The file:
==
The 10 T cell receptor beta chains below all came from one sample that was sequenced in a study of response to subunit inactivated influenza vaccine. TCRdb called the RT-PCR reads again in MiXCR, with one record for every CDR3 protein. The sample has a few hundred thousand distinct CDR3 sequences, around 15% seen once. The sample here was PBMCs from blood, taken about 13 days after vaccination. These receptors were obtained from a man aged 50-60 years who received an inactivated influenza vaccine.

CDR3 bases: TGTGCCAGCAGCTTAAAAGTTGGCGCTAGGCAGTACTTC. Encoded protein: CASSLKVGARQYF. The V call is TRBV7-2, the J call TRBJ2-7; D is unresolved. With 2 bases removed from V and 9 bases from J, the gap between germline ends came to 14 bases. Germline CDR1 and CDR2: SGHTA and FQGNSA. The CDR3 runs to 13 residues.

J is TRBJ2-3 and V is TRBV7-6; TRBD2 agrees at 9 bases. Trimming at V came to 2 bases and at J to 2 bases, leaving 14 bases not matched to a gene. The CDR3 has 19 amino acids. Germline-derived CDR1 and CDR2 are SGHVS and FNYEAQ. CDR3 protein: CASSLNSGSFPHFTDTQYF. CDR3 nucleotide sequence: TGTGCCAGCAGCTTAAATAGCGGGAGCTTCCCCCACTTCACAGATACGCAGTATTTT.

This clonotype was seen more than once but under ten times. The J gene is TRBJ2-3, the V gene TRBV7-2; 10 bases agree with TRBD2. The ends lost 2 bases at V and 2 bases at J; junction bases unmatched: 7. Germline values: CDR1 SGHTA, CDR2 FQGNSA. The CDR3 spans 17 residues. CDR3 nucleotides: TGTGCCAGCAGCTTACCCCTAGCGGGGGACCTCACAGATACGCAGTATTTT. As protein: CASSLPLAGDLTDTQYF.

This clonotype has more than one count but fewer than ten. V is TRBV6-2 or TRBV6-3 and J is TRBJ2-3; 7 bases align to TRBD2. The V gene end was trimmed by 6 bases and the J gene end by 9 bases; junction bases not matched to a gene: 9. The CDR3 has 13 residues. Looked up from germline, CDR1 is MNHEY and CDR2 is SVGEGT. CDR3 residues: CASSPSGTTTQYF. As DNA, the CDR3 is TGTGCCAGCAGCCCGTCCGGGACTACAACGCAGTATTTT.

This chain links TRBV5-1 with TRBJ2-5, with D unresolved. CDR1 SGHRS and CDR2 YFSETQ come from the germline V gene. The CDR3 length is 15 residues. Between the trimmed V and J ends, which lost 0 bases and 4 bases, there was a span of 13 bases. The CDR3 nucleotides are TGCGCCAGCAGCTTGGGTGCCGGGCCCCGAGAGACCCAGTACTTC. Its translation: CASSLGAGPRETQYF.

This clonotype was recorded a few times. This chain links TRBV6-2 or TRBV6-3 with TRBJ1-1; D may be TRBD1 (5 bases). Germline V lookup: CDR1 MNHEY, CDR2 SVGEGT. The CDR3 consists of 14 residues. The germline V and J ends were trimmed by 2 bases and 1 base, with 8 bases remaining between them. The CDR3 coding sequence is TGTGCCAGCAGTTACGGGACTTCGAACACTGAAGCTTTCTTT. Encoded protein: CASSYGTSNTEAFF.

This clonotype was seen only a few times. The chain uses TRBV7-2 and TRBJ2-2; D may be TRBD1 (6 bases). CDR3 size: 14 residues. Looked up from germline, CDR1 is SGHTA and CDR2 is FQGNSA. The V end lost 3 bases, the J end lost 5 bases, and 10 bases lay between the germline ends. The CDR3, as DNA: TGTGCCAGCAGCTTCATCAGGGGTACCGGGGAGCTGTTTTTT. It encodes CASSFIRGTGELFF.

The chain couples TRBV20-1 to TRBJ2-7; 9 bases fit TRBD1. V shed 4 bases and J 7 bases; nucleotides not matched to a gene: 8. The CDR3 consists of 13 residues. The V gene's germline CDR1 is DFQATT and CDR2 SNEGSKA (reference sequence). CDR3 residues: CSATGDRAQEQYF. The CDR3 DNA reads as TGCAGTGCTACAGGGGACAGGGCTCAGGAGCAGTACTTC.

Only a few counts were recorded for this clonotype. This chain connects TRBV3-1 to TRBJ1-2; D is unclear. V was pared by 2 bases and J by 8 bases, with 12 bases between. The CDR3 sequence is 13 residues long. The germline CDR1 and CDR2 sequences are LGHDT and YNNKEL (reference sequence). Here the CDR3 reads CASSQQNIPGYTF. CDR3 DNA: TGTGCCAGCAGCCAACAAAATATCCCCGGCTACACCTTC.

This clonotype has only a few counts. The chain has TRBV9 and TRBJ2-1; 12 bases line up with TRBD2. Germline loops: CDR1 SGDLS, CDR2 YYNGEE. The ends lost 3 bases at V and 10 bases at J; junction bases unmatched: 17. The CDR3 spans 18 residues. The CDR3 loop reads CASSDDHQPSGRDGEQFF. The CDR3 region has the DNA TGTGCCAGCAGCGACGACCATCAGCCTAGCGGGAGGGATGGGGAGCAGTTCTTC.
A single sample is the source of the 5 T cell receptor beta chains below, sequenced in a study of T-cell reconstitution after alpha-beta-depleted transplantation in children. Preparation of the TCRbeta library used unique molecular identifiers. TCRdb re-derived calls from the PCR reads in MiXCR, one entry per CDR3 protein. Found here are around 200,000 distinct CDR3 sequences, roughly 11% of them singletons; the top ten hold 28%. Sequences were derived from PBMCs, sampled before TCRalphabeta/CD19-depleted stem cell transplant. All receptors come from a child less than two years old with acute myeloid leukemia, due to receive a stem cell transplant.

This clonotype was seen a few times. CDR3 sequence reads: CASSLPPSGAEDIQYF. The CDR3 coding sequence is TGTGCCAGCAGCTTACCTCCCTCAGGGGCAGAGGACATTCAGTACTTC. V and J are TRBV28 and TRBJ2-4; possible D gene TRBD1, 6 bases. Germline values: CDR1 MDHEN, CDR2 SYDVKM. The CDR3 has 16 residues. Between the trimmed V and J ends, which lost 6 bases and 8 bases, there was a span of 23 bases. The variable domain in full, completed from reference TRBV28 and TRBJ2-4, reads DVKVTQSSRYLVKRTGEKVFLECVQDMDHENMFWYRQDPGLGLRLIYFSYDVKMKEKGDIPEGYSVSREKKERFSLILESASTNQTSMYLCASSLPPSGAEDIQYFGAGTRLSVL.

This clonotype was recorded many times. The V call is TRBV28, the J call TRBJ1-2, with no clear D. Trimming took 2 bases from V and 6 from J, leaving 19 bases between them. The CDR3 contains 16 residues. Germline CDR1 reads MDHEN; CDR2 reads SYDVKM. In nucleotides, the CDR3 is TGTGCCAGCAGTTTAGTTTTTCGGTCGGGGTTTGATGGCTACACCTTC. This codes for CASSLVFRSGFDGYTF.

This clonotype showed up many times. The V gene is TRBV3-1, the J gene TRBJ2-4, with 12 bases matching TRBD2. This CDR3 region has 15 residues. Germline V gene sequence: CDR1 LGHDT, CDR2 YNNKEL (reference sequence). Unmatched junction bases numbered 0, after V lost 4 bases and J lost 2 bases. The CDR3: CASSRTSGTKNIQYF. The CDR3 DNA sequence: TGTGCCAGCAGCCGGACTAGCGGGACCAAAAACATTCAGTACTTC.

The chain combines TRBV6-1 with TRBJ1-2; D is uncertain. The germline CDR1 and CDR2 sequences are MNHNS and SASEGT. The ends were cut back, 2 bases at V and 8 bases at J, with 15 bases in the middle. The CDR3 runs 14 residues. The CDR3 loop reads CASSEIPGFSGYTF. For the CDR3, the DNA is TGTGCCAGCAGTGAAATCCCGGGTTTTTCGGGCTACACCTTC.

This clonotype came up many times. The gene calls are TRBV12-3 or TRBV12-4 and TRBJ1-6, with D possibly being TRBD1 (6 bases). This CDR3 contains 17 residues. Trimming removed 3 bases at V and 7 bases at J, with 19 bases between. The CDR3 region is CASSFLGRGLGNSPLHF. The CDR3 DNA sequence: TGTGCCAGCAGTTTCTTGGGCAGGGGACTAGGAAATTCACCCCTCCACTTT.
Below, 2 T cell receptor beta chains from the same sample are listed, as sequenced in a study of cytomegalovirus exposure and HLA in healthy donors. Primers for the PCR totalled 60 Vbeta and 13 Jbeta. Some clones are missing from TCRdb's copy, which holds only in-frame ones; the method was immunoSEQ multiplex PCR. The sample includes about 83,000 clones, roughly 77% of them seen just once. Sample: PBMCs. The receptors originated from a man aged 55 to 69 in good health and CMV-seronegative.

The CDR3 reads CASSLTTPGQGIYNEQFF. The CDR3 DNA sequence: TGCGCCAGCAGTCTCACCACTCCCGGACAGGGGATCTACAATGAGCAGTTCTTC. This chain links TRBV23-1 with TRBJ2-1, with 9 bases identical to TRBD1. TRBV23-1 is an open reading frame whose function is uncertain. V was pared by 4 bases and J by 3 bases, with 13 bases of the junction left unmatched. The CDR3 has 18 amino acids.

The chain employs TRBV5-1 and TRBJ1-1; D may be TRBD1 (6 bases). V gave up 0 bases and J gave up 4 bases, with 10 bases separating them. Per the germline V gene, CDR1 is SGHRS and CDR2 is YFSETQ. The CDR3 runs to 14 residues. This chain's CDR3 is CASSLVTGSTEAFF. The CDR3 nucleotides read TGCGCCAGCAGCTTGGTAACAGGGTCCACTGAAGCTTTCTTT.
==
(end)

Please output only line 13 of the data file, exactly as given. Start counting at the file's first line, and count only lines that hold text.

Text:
This clonotype was seen a few times. CDR3 sequence reads: CASSLPPSGAEDIQYF. The CDR3 coding sequence is TGTGCCAGCAGCTTACCTCCCTCAGGGGCAGAGGACATTCAGTACTTC. V and J are TRBV28 and TRBJ2-4; possible D gene TRBD1, 6 bases. Germline values: CDR1 MDHEN, CDR2 SYDVKM. The CDR3 has 16 residues. Between the trimmed V and J ends, which lost 6 bases and 8 bases, there was a span of 23 bases. The variable domain in full, completed from reference TRBV28 and TRBJ2-4, reads DVKVTQSSRYLVKRTGEKVFLECVQDMDHENMFWYRQDPGLGLRLIYFSYDVKMKEKGDIPEGYSVSREKKERFSLILESASTNQTSMYLCASSLPPSGAEDIQYFGAGTRLSVL.